Microsoft has joined a Yahoo-backed effort to digitise the world's books and other works to make them searchable and accessible to anyone online.
Microsoft is the latest to join global digital library plans
The software giant said it would work with the Open Content Alliance (OCA), set up by the Internet Archive, to initially put 150,000 works online.
The move comes as Google faces growing legal pressure from publishers over its own global digital library plans.
Microsoft said it would initially focus on works already in the public domain.
This way, it hopes to avoid similar legal issues over copyright.
Google said in a statement that it welcomed the move to make more information accessible to anyone online.
Earlier this month, the Association of American Publishers filed a lawsuit in New York claiming Google's Print Library Project plans would infringe their copyrights.
Google's project would involve digitising millions of works from Harvard, Stanford, and Michigan universities to make them searchable.
Once the texts were digitised, users would not be able to download or print the whole book, but would be able to view a few sentences from each.
Copyright holders have been given a deadline of 1 November if they do not want their books to be scanned.
US libraries which have joined the separate OCA's library project include Columbia University, Johns Hopkins University, University of Virginia, and the University of Pittsburgh.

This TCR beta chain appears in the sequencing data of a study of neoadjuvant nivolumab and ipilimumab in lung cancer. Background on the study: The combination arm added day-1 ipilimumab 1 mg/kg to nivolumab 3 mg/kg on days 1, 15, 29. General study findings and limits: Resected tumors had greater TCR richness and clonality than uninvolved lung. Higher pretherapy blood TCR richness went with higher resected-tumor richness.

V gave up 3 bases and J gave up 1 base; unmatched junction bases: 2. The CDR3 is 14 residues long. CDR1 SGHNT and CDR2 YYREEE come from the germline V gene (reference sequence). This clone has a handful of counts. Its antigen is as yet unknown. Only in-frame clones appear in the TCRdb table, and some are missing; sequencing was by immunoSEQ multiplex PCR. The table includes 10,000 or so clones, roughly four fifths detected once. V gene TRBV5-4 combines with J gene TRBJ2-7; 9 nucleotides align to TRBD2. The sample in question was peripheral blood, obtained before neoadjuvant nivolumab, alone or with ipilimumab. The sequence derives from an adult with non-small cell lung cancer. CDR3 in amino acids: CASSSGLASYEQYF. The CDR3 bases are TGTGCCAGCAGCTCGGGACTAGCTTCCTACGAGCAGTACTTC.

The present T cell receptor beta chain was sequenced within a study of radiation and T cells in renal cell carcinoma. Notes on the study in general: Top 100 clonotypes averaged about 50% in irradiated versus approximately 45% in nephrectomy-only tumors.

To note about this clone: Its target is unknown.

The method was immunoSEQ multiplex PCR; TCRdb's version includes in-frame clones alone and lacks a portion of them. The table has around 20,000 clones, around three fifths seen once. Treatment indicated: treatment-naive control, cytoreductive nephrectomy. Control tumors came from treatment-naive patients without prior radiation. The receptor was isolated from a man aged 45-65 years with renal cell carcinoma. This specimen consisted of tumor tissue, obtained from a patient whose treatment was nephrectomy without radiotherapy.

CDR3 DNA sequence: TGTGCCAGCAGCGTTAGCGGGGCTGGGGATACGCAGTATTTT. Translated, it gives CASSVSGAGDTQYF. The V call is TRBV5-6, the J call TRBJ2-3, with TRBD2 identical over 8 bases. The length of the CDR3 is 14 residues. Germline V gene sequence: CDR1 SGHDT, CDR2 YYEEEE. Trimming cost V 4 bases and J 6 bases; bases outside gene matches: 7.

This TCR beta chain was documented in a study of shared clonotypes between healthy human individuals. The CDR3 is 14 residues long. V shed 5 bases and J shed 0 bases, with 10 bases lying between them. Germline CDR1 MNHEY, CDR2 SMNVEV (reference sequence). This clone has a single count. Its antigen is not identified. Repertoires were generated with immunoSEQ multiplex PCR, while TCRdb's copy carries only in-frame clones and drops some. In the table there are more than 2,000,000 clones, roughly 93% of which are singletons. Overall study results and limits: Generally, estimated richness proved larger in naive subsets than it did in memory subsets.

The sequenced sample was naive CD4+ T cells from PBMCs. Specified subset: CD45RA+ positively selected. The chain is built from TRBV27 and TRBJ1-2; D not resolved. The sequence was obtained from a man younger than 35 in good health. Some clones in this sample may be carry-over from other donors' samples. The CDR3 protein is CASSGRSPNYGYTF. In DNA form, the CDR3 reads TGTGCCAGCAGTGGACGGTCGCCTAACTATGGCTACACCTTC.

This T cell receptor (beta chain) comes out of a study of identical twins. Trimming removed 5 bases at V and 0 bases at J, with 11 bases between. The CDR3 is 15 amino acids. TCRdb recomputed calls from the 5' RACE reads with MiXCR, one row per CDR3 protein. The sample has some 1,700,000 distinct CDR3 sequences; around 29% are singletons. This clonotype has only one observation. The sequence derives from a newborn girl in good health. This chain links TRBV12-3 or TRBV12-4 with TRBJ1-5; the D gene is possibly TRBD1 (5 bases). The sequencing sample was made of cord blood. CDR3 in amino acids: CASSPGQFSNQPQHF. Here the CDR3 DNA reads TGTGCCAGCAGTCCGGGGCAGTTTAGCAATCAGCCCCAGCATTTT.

The OCA was set up by a group of digital archivists and is backed by technology firms Adobe and HP, as well as libraries and academia.
It aims to find ways of balancing publisher and author rights with global accessibility.
"It's interesting to see everyone jumping on the digital library bandwagon," said Doron Weber from the Sloan Foundation, part-funders of the Internet Archive which set up the OCA.
"Google's push has galvanized everyone else."
Brewster Kahle, founder of the Internet Archive, said the OCA's digital library plans were ambitious.
"If we go and bring universal access to all human knowledge it will be remembered as one of the great things humankind has ever done," Mr Kahle said.
Microsoft said it was already liaising with publishers and libraries on ways to make more copyrighted works available for online searches.
A spokeswoman said the firm was still investigating different ways to do this, which could include charging to access content.
Microsoft said it would have a prototype of its library search service ready next year.